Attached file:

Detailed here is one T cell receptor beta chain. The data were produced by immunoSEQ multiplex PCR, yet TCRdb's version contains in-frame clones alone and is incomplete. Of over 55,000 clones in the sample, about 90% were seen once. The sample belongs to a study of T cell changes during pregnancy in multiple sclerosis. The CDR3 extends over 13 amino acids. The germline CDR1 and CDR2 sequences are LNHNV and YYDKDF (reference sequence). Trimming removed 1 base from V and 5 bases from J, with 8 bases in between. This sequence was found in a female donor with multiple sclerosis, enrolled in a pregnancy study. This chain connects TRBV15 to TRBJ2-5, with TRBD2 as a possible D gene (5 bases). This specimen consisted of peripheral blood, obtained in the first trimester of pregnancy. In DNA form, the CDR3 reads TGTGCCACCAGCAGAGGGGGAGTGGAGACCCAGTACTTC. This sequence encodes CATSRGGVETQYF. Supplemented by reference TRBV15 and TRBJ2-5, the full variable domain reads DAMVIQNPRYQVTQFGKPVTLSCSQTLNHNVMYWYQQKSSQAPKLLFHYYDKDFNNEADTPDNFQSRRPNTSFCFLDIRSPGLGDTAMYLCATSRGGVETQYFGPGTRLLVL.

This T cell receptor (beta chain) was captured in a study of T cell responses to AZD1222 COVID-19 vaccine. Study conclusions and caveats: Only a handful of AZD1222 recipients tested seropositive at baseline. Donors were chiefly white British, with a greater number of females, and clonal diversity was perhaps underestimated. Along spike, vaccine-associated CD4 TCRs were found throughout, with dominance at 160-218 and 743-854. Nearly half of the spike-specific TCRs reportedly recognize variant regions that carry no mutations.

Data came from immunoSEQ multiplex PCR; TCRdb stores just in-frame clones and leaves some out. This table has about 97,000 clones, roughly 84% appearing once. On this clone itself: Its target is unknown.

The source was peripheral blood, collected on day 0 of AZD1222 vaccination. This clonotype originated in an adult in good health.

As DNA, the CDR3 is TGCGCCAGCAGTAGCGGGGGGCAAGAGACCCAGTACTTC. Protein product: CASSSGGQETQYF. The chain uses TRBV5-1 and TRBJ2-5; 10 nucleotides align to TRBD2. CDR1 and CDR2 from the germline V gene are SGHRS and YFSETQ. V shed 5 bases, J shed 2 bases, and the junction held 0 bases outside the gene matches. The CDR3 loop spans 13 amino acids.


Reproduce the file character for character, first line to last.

Detailed here is one T cell receptor beta chain. The data were produced by immunoSEQ multiplex PCR, yet TCRdb's version contains in-frame clones alone and is incomplete. Of over 55,000 clones in the sample, about 90% were seen once. The sample belongs to a study of T cell changes during pregnancy in multiple sclerosis. The CDR3 extends over 13 amino acids. The germline CDR1 and CDR2 sequences are LNHNV and YYDKDF (reference sequence). Trimming removed 1 base from V and 5 bases from J, with 8 bases in between. This sequence was found in a female donor with multiple sclerosis, enrolled in a pregnancy study. This chain connects TRBV15 to TRBJ2-5, with TRBD2 as a possible D gene (5 bases). This specimen consisted of peripheral blood, obtained in the first trimester of pregnancy. In DNA form, the CDR3 reads TGTGCCACCAGCAGAGGGGGAGTGGAGACCCAGTACTTC. This sequence encodes CATSRGGVETQYF. Supplemented by reference TRBV15 and TRBJ2-5, the full variable domain reads DAMVIQNPRYQVTQFGKPVTLSCSQTLNHNVMYWYQQKSSQAPKLLFHYYDKDFNNEADTPDNFQSRRPNTSFCFLDIRSPGLGDTAMYLCATSRGGVETQYFGPGTRLLVL.

This T cell receptor (beta chain) was captured in a study of T cell responses to AZD1222 COVID-19 vaccine. Study conclusions and caveats: Only a handful of AZD1222 recipients tested seropositive at baseline. Donors were chiefly white British, with a greater number of females, and clonal diversity was perhaps underestimated. Along spike, vaccine-associated CD4 TCRs were found throughout, with dominance at 160-218 and 743-854. Nearly half of the spike-specific TCRs reportedly recognize variant regions that carry no mutations.

Data came from immunoSEQ multiplex PCR; TCRdb stores just in-frame clones and leaves some out. This table has about 97,000 clones, roughly 84% appearing once. On this clone itself: Its target is unknown.

The source was peripheral blood, collected on day 0 of AZD1222 vaccination. This clonotype originated in an adult in good health.

As DNA, the CDR3 is TGCGCCAGCAGTAGCGGGGGGCAAGAGACCCAGTACTTC. Protein product: CASSSGGQETQYF. The chain uses TRBV5-1 and TRBJ2-5; 10 nucleotides align to TRBD2. CDR1 and CDR2 from the germline V gene are SGHRS and YFSETQ. V shed 5 bases, J shed 2 bases, and the junction held 0 bases outside the gene matches. The CDR3 loop spans 13 amino acids.